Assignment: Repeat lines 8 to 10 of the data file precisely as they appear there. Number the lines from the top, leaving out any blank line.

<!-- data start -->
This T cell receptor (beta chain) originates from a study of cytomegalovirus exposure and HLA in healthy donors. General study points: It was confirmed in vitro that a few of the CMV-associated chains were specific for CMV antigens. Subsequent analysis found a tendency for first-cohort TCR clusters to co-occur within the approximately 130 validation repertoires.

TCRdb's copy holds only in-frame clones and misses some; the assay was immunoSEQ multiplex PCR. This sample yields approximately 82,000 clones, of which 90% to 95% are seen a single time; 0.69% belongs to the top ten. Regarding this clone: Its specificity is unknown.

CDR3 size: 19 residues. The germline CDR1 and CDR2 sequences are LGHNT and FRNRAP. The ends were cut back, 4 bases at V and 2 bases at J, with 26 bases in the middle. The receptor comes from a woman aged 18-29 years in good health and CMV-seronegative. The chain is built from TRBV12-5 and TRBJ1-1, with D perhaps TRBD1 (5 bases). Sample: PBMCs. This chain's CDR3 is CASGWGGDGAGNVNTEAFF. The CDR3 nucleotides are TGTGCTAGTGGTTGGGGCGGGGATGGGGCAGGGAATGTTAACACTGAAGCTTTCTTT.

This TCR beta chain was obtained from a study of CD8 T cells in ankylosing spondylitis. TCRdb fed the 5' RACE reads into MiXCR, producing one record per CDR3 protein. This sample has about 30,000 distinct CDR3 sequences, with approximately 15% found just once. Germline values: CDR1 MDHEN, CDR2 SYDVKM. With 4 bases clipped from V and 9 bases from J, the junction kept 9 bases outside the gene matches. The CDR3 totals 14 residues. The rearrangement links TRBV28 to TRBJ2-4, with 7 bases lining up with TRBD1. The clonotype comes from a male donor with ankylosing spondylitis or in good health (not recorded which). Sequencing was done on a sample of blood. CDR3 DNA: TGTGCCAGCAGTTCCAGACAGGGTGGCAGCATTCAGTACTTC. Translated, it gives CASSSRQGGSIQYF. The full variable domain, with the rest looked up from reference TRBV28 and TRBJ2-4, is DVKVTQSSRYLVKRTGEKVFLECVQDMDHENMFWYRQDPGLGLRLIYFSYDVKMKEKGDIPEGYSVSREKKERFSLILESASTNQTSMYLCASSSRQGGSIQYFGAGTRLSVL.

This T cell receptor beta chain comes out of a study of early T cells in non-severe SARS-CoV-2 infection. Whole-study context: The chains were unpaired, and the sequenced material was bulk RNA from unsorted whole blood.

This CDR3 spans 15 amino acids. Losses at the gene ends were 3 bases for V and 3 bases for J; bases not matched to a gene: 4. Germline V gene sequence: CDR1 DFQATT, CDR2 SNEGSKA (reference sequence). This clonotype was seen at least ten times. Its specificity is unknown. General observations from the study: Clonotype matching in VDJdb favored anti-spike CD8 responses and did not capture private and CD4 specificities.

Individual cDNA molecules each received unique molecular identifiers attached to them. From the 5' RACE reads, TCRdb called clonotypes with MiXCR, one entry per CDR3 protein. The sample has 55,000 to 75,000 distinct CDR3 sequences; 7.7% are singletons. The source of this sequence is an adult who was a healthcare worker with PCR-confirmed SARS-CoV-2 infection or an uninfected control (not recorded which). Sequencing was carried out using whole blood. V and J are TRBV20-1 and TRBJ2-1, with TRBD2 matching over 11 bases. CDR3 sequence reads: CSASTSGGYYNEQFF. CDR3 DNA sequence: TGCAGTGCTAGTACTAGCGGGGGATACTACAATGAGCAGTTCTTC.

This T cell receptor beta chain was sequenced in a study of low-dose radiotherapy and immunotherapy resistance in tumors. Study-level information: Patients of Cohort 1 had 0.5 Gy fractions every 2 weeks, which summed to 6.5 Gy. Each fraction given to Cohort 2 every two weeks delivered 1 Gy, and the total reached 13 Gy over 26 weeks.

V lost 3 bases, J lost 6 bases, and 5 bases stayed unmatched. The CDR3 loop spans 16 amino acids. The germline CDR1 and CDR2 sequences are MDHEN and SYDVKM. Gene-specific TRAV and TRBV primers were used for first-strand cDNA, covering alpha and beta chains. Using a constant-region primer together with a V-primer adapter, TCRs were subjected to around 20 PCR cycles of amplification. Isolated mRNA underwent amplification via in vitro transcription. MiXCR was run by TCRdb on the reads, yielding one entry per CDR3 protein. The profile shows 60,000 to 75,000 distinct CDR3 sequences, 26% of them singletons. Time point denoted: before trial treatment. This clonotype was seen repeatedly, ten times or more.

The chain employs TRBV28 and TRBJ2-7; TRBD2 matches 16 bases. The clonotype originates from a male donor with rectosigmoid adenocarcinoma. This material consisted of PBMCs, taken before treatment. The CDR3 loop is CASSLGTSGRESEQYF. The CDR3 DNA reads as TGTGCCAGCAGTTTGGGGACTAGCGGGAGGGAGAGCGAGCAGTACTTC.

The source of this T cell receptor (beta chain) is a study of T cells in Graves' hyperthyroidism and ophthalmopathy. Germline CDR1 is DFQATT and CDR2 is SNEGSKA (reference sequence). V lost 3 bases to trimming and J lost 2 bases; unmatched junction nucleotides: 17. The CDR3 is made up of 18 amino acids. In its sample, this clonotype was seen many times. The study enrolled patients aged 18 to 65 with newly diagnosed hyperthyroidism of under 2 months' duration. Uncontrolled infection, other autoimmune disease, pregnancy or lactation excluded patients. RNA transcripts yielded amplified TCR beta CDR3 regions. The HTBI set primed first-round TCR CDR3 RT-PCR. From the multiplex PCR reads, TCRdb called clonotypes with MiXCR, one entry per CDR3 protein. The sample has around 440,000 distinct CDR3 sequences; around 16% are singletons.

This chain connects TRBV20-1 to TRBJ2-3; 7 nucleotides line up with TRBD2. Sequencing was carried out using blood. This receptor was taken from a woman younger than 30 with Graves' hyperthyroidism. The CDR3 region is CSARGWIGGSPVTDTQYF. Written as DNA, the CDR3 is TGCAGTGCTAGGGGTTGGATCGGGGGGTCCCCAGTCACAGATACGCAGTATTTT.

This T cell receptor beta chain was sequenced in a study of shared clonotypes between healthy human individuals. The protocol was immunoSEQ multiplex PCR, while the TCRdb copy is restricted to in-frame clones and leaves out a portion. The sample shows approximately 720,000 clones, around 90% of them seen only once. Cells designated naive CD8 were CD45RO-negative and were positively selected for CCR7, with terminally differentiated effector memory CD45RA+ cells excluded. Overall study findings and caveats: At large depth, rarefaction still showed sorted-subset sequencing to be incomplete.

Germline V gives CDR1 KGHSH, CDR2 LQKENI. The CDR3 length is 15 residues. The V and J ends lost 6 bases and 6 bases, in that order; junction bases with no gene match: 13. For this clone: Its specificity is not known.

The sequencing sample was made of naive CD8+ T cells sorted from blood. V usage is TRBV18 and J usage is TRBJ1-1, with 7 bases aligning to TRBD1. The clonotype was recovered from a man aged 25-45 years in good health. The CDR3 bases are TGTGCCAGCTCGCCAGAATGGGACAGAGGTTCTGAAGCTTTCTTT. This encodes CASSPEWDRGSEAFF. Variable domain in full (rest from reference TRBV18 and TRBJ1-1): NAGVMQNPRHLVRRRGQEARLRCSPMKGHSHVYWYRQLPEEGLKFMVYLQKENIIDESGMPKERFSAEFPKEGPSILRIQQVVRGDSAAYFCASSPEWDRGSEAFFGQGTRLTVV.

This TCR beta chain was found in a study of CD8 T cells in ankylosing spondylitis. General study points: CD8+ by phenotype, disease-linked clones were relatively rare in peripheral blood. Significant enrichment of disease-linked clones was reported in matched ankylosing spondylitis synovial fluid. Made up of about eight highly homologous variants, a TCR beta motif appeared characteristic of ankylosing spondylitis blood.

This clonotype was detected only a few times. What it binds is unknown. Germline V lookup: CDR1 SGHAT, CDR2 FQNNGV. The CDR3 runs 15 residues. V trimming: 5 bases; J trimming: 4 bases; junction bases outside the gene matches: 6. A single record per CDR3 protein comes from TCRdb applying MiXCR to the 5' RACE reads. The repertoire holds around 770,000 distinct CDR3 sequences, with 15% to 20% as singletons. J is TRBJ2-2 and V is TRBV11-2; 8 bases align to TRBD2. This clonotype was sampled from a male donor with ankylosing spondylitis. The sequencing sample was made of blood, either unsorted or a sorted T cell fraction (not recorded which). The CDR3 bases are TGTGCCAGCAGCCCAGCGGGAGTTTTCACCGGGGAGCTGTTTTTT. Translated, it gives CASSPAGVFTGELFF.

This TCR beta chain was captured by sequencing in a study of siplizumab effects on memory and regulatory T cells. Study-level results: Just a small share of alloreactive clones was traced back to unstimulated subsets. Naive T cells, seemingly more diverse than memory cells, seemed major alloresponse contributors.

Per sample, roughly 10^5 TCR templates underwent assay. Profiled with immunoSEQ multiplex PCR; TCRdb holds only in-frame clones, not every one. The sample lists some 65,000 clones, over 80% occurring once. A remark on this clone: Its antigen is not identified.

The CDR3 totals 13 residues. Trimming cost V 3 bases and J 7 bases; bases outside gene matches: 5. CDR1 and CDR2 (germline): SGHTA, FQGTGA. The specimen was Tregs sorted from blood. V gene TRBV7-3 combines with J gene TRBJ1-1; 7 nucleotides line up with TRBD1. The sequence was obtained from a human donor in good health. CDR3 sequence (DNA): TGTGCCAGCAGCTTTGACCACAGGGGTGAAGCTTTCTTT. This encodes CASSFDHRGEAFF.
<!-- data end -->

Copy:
This T cell receptor beta chain was sequenced in a study of low-dose radiotherapy and immunotherapy resistance in tumors. Study-level information: Patients of Cohort 1 had 0.5 Gy fractions every 2 weeks, which summed to 6.5 Gy. Each fraction given to Cohort 2 every two weeks delivered 1 Gy, and the total reached 13 Gy over 26 weeks.

V lost 3 bases, J lost 6 bases, and 5 bases stayed unmatched. The CDR3 loop spans 16 amino acids. The germline CDR1 and CDR2 sequences are MDHEN and SYDVKM. Gene-specific TRAV and TRBV primers were used for first-strand cDNA, covering alpha and beta chains. Using a constant-region primer together with a V-primer adapter, TCRs were subjected to around 20 PCR cycles of amplification. Isolated mRNA underwent amplification via in vitro transcription. MiXCR was run by TCRdb on the reads, yielding one entry per CDR3 protein. The profile shows 60,000 to 75,000 distinct CDR3 sequences, 26% of them singletons. Time point denoted: before trial treatment. This clonotype was seen repeatedly, ten times or more.

The chain employs TRBV28 and TRBJ2-7; TRBD2 matches 16 bases. The clonotype originates from a male donor with rectosigmoid adenocarcinoma. This material consisted of PBMCs, taken before treatment. The CDR3 loop is CASSLGTSGRESEQYF. The CDR3 DNA reads as TGTGCCAGCAGTTTGGGGACTAGCGGGAGGGAGAGCGAGCAGTACTTC.